343
344 * `E` changes `quux` to ``xyzzy'', and its merge `P` combines the
345 strings to ``quux xyzzy''. `P` is TREESAME to `O`, but not to `E`.
346
347 * `X` is an independent root commit that added a new file `side`, and `Y`
348 modified it. `Y` is TREESAME to `X`. Its merge `Q` added `side` to `P`, and
349 `Q` is TREESAME to `P`, but not to `Y`.
350
351 `rev-list` walks backwards through history, including or excluding
352 commits based on whether `--full-history` and/or parent rewriting
353 (via `--parents` or `--children`) are used. The following settings
354 are available.
355
356 Default mode::
357 Commits are included if they are not TREESAME to any parent
358 (though this can be changed, see `--sparse` below). If the
359 commit was a merge, and it was TREESAME to one parent, follow
360 only that parent. (Even if there are several TREESAME
361 parents, follow only one of them.) Otherwise, follow all
362 parents.
363 +
364 This results in:
365 +
366 -----------------------------------------------------------------------
367 .-A---N---O
368 / / /
369 I---------D
370 -----------------------------------------------------------------------
371 +
372 Note how the rule to only follow the TREESAME parent, if one is
373 available, removed `B` from consideration entirely. `C` was
374 considered via `N`, but is TREESAME. Root commits are compared to an
375 empty tree, so `I` is !TREESAME.
376 +
377 Parent/child relations are only visible with `--parents`, but that does
378 not affect the commits selected in default mode, so we have shown the
379 parent lines.
380
381 --full-history without parent rewriting::
382 This mode differs from the default in one point: always follow
383 all parents of a merge, even if it is TREESAME to one of them.
384 Even if more than one side of the merge has commits that are
385 included, this does not imply that the merge itself is! In
386 the example, we get
387 +
388 -----------------------------------------------------------------------
389 I A B N D O P Q
390 -----------------------------------------------------------------------
391 +
392 `M` was excluded because it is TREESAME to both parents. `E`,
393 `C` and `B` were all walked, but only `B` was !TREESAME, so the others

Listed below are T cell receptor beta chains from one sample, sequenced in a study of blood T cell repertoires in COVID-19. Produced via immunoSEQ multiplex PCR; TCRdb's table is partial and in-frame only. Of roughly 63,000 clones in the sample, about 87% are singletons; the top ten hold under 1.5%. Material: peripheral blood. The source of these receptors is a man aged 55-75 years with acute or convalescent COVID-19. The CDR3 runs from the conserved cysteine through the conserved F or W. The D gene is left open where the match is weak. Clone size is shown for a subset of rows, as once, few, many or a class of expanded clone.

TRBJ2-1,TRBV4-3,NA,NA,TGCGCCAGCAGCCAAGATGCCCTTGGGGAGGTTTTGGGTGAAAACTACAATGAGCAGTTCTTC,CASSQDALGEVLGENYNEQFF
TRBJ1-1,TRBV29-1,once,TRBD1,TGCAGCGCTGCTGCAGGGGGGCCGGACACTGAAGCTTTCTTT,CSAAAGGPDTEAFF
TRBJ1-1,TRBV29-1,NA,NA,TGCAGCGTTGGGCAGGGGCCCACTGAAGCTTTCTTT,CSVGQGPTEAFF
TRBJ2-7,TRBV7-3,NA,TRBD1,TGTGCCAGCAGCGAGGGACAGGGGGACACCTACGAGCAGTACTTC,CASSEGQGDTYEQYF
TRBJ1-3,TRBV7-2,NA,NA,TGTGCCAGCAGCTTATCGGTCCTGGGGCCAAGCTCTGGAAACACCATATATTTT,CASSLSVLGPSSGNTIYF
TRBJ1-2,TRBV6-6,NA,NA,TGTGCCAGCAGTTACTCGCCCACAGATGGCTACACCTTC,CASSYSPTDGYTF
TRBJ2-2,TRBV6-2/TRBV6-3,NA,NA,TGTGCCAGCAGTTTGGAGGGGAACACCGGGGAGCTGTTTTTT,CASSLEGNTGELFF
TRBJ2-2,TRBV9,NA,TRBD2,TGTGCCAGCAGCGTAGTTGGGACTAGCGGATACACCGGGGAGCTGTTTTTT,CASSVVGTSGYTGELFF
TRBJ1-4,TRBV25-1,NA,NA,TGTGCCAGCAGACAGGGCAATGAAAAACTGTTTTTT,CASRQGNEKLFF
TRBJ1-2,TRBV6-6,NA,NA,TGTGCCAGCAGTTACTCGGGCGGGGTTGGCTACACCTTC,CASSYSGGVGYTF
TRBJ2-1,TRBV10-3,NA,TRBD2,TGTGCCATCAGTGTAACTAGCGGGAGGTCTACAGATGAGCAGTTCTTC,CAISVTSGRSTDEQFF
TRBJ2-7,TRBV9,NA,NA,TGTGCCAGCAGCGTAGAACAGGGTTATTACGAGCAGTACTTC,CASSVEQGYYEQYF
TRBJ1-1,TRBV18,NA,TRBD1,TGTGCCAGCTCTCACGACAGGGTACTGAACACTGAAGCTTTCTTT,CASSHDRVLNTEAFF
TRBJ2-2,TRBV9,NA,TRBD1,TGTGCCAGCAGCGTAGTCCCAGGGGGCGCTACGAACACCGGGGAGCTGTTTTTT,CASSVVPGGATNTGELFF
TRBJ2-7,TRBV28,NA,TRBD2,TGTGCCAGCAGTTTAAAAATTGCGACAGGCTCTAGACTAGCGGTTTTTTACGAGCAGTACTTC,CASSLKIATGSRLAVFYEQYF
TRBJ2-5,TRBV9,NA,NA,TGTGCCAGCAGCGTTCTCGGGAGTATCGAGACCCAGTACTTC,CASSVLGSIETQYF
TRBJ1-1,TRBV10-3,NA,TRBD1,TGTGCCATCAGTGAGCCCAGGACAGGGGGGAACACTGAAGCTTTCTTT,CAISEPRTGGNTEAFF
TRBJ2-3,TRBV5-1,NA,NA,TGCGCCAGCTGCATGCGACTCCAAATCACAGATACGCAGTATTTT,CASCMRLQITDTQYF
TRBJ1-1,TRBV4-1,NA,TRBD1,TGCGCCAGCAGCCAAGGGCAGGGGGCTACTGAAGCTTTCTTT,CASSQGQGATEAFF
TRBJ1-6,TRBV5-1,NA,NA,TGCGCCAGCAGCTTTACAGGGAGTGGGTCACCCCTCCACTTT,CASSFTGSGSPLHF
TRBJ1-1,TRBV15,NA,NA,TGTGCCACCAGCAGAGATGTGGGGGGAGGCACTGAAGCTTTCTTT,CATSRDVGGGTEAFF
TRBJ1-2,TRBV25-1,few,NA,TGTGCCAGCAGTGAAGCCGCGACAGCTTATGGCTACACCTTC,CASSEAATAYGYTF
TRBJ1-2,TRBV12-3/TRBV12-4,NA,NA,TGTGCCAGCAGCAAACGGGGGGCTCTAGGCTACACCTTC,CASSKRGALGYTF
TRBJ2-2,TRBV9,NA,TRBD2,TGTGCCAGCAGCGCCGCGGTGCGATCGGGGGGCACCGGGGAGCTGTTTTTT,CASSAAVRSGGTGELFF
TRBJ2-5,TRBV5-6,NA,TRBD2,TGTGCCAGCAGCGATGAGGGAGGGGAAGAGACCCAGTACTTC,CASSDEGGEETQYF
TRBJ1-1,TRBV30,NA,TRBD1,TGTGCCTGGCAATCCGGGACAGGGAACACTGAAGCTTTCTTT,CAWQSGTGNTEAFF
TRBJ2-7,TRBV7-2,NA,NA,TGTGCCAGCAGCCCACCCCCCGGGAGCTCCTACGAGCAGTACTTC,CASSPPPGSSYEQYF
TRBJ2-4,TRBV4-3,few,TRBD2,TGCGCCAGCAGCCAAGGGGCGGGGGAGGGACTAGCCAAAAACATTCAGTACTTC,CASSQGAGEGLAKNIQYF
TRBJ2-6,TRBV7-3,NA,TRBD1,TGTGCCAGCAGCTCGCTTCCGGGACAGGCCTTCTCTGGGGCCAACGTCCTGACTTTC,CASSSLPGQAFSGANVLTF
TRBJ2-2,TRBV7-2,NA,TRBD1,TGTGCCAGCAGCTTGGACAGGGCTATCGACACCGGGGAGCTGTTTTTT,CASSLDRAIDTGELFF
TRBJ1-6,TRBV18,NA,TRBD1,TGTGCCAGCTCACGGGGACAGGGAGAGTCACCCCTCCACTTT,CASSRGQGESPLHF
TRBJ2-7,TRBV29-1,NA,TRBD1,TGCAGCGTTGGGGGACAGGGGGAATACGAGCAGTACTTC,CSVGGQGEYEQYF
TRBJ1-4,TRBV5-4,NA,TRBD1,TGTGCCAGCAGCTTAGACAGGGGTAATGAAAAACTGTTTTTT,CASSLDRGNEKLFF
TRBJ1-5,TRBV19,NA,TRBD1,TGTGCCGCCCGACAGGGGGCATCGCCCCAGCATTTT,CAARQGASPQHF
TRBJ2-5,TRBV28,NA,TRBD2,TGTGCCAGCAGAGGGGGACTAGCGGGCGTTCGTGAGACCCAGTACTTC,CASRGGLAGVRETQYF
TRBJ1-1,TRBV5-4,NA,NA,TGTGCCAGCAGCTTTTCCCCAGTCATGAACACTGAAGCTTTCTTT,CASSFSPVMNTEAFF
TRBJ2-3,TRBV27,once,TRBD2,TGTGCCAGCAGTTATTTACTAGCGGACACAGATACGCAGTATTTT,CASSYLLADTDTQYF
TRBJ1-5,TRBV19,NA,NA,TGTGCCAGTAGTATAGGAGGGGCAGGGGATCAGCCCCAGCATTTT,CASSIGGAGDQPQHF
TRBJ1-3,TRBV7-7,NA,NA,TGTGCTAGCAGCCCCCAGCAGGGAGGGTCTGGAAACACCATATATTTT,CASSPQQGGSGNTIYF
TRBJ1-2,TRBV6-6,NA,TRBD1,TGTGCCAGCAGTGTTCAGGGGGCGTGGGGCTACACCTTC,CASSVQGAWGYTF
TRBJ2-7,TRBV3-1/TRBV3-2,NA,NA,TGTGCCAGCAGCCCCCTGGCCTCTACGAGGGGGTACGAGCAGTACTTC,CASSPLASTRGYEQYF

394 do not appear.
395 +
396 Note that without parent rewriting, it is not really possible to talk
397 about the parent/child relationships between the commits, so we show
398 them disconnected.
399
400 --full-history with parent rewriting::
401 Ordinary commits are only included if they are !TREESAME
402 (though this can be changed, see `--sparse` below).
403 +
404 Merges are always included. However, their parent list is rewritten:
405 Along each parent, prune away commits that are not included
406 themselves. This results in
407 +
408 -----------------------------------------------------------------------
409 .-A---M---N---O---P---Q
410 / / / / /
411 I B / D /
412 \ / / / /
413 `-------------'
414 -----------------------------------------------------------------------
415 +
416 Compare to `--full-history` without rewriting above. Note that `E`
417 was pruned away because it is TREESAME, but the parent list of P was
418 rewritten to contain `E`'s parent `I`. The same happened for `C` and
419 `N`, and `X`, `Y` and `Q`.
420
421 In addition to the above settings, you can change whether TREESAME
422 affects inclusion:
423
424 --dense::
425 Commits that are walked are included if they are not TREESAME
426 to any parent.
427
428 --sparse::
429 All commits that are walked are included.
430 +
431 Note that without `--full-history`, this still simplifies merges: if
432 one of the parents is TREESAME, we follow only that one, so the other
433 sides of the merge are never walked.
434
435 --simplify-merges::
436 First, build a history graph in the same way that
437 `--full-history` with parent rewriting does (see above).
438 +
439 Then simplify each commit `C` to its replacement `C'` in the final
440 history according to the following rules:
441 +
442 --
443 * Set `C'` to `C`.
444 +
445 * Replace each parent `P` of `C'` with its simplification `P'`. In
446 the process, drop parents that are ancestors of other parents or that are
447 root commits TREESAME to an empty tree, and remove duplicates, but take care
448 to never drop all parents that we are TREESAME to.
449 +
450 * If after this parent rewriting, `C'` is a root or merge commit (has
451 zero or >1 parents), a boundary commit, or !TREESAME, it remains.